How I Pack: 2016


Swanky One Week Travel


This was the sheet I used for my Paris trip: October 11th-16th. This is good for one week of business travel or several nights of vacation. This was an early-winter vacation so this works for that time of year (or year-round in San Francisco).

I’ve tried to generalize my particular flow so that this could work for a woman as well. I’ve tried to add a few extra generic things that might / not apply to you.


The goal is to get you to fit all your belongings in a 1-case overhead-compliant suitcase.

B&R Baseline

I use a [Briggs & Riley Baseline][BR] Expandable Upright Suitcase. For an international trip I check my luggage which means that items that are prohibited in-cabin are listed here but denoted with a (TSA) flag. I’ve used this same system for week-long trips as well. In this case the TSA flagged items cannot be carried on-board.


You will be required to do laundry one day. The goal is that easily washed or cheaply washed things are packed lighter.

Your charcoal slacks are used on the plane where grungy seats or airport sweating will be least visible. Light slacks are kept for the location where you’ll be under more controlled circumstances.


For a business traveler I might recommend that your second pair of shoes be running shoes and that you pack 2 running shorts, 2 pair of athletic socks, and 2 running tops. Running gear rolls (see below) well and a rolled pair of shorts can go in one shoe while a rolled set of technical shirts can fit in the other. Thus your net change from this specification is minimal.

Also running on foot is a great way to shake time-change issues and see the city you happen to be in. If you wake up at 6am in your new location you could either use that time to fruitlessly fall back asleep, waste time on social media, or go see the city that you might not be able to enjoy.

The Plan

| Day: Activity | Underwear | Socks | Undershirt | Dress Shirt | Slacks | Winter Coat        |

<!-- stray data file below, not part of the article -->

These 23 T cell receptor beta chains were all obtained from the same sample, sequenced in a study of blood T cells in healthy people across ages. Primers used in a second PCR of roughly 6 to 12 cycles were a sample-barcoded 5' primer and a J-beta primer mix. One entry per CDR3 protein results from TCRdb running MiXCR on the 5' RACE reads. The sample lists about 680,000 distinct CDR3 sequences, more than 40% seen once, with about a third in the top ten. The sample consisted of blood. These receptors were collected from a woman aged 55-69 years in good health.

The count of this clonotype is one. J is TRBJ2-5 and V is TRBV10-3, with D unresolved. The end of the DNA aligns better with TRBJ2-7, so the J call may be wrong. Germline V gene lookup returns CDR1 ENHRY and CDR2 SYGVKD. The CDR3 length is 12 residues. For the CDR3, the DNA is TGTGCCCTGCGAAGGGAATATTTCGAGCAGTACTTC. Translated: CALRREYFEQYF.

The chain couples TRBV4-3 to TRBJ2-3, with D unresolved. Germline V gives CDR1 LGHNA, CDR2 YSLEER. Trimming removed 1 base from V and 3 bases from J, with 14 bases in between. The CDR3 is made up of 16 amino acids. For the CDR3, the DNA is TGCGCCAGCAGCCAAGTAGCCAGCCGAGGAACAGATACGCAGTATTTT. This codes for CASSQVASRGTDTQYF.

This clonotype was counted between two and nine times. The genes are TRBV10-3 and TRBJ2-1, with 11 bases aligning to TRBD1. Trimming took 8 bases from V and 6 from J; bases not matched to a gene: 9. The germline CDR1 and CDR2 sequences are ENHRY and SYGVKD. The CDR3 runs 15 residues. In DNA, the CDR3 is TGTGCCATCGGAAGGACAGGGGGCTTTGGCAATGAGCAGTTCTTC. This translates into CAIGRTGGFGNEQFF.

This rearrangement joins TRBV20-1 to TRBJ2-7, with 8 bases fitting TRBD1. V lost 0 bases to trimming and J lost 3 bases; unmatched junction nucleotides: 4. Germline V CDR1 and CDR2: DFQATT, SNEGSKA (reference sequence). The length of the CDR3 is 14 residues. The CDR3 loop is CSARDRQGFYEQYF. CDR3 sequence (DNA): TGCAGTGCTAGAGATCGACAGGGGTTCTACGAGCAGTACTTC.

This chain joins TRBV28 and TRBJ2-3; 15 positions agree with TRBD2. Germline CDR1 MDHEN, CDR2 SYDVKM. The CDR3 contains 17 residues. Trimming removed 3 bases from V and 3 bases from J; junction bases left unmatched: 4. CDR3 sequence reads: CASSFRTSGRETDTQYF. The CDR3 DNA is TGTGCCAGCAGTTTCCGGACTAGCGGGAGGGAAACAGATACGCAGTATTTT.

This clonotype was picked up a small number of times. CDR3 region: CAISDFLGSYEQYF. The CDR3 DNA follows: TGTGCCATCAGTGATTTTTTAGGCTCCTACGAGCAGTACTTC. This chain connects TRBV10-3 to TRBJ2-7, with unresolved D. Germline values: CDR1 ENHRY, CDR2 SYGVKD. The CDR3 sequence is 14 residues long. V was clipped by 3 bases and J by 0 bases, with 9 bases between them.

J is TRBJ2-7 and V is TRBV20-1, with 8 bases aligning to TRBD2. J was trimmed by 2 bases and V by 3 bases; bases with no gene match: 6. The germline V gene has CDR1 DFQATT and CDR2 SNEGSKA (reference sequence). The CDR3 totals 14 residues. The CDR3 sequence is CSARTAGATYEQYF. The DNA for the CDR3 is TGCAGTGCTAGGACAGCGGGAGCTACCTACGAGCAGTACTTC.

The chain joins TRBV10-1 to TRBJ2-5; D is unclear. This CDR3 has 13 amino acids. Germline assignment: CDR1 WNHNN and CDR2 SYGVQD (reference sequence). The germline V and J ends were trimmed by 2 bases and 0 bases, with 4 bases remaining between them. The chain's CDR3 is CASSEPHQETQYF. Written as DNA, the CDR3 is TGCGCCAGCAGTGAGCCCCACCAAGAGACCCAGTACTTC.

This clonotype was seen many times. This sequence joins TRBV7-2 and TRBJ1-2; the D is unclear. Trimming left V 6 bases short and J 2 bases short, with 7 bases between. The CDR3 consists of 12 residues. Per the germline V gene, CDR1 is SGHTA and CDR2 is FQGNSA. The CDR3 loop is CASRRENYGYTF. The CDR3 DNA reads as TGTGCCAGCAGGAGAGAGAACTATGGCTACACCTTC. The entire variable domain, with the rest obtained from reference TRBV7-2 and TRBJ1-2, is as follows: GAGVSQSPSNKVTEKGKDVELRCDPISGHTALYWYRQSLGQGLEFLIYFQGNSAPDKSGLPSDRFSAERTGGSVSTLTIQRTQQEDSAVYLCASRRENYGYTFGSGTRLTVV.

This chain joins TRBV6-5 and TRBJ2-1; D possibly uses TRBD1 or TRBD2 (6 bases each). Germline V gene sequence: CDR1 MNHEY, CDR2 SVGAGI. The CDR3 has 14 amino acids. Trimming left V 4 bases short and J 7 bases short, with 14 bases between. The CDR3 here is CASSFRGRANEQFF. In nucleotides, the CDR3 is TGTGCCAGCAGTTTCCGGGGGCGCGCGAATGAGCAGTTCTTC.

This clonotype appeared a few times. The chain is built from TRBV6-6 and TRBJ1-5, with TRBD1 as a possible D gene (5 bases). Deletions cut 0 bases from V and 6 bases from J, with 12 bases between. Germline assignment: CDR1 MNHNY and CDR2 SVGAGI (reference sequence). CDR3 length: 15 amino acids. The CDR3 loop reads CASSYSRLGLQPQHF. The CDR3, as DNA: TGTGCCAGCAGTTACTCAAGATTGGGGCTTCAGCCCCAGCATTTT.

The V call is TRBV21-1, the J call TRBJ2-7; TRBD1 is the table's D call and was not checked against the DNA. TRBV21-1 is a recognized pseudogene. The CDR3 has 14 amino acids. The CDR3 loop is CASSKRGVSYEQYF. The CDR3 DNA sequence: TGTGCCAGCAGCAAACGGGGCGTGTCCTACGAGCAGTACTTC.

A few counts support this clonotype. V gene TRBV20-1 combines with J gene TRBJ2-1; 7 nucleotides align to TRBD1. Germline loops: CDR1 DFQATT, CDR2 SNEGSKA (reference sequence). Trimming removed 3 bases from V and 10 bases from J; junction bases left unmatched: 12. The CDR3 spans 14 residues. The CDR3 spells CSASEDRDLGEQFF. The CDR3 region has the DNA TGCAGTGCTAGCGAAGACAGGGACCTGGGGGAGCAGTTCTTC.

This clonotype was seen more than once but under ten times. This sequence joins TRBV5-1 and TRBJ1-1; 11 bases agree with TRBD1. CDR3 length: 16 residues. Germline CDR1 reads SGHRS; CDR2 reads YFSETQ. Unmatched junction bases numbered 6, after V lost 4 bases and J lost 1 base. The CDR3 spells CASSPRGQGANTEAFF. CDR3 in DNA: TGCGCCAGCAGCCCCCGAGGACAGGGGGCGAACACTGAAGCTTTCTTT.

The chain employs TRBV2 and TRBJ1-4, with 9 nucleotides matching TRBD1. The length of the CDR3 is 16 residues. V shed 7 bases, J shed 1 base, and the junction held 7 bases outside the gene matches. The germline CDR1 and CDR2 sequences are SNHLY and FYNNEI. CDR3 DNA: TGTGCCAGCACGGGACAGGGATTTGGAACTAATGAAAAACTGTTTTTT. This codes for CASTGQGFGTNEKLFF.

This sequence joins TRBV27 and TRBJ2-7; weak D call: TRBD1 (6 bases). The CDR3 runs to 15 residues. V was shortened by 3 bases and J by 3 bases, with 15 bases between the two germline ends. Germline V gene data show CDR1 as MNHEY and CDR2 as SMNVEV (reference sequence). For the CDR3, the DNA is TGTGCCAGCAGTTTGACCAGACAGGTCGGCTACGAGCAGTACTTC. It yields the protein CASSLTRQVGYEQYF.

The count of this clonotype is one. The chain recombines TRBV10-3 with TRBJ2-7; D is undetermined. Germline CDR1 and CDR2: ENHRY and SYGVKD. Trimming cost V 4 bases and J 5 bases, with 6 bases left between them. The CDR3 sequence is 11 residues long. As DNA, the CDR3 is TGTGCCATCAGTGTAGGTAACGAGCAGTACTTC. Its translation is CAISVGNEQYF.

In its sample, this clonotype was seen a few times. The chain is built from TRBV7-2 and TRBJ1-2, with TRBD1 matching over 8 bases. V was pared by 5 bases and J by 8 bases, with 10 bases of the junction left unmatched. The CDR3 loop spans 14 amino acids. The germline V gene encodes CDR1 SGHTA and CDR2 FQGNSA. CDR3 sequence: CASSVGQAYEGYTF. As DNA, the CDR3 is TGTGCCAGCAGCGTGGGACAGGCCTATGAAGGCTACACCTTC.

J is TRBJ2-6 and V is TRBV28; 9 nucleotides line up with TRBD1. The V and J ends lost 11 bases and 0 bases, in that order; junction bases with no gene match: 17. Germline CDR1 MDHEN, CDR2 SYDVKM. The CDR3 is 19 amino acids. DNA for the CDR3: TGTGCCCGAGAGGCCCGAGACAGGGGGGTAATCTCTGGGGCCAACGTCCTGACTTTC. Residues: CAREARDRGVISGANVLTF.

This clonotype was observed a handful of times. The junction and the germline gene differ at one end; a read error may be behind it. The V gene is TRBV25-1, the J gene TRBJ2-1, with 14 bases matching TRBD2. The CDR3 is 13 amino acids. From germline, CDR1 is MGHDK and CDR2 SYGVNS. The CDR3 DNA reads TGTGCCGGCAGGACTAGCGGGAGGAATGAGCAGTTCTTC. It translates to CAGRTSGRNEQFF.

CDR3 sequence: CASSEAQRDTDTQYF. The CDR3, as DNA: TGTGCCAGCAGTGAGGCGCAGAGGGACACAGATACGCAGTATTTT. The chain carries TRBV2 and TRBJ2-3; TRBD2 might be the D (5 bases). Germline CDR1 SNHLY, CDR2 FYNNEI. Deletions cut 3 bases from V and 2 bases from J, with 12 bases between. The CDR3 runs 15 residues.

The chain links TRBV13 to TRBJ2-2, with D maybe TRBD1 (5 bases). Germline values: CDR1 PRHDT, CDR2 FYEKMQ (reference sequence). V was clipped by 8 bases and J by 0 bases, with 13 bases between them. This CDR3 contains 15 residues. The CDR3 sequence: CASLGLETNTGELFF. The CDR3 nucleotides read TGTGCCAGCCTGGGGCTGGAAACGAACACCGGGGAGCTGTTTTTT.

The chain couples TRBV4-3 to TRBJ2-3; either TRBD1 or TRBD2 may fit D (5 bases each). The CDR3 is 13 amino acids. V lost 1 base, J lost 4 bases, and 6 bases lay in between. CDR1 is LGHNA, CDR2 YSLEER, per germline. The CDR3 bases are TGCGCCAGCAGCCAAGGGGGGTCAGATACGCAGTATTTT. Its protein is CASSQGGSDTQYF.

| Day 1: Flight |     X     |   X   |     X      |      P      |   Charcoal    |    (Wear)   |
| Day 2: Day 1  |     X     |   X   |     X      |      D      |   Light       |             |
| Day 3: Day 2  |     X     |   X   |     X      |      Q      |   Charcoal    |             |
| Day 4: Day 3  |     0     |   0   |     0      |      P      |   Light       |             |
| Day 5: Day 4  |     0     |   0   |     0      |      D      |   Light       |             |
| Day 6: Day 5  |     0     |   0   |     0      |      Q      |   Light       |             |
| Day 7: Flight |     0     |   0   |     0      |      D      |   Charcoal    |             |

In Suitcase
  * Half-zip sweater
  * Sport Coat (Fold using [Trunk Club Method][])
  * Jeans: Useful in case of slacks needing dry cleaning, hitting a bar, etc.
  * Alternate shoes (usually brown; wear black on the plane)
  * Shaving Kit
  * ===========
    * 1 razor blade (TSA): I use a safety razor
    * Razor
    * Razor lubricant
    * Hair Gel
    * Toothbrush
    * Toothpaste
    * Floss
    * Birth Control / Fem. Hygiene
    * 2 units: Travel Tide Packets
Day Pack / Laptop Bag
  * Vitals
    * Tickets and Vouchers
    * Passport
    * Medication (Inhaler? Pain relief? Chronic flare-up meds?)
  * Sunglasses
  * Camera

Packing Methodology

Here are two secret weapons to packing tightly and efficiently:

  • Hair rubber bands
  • White tissue paper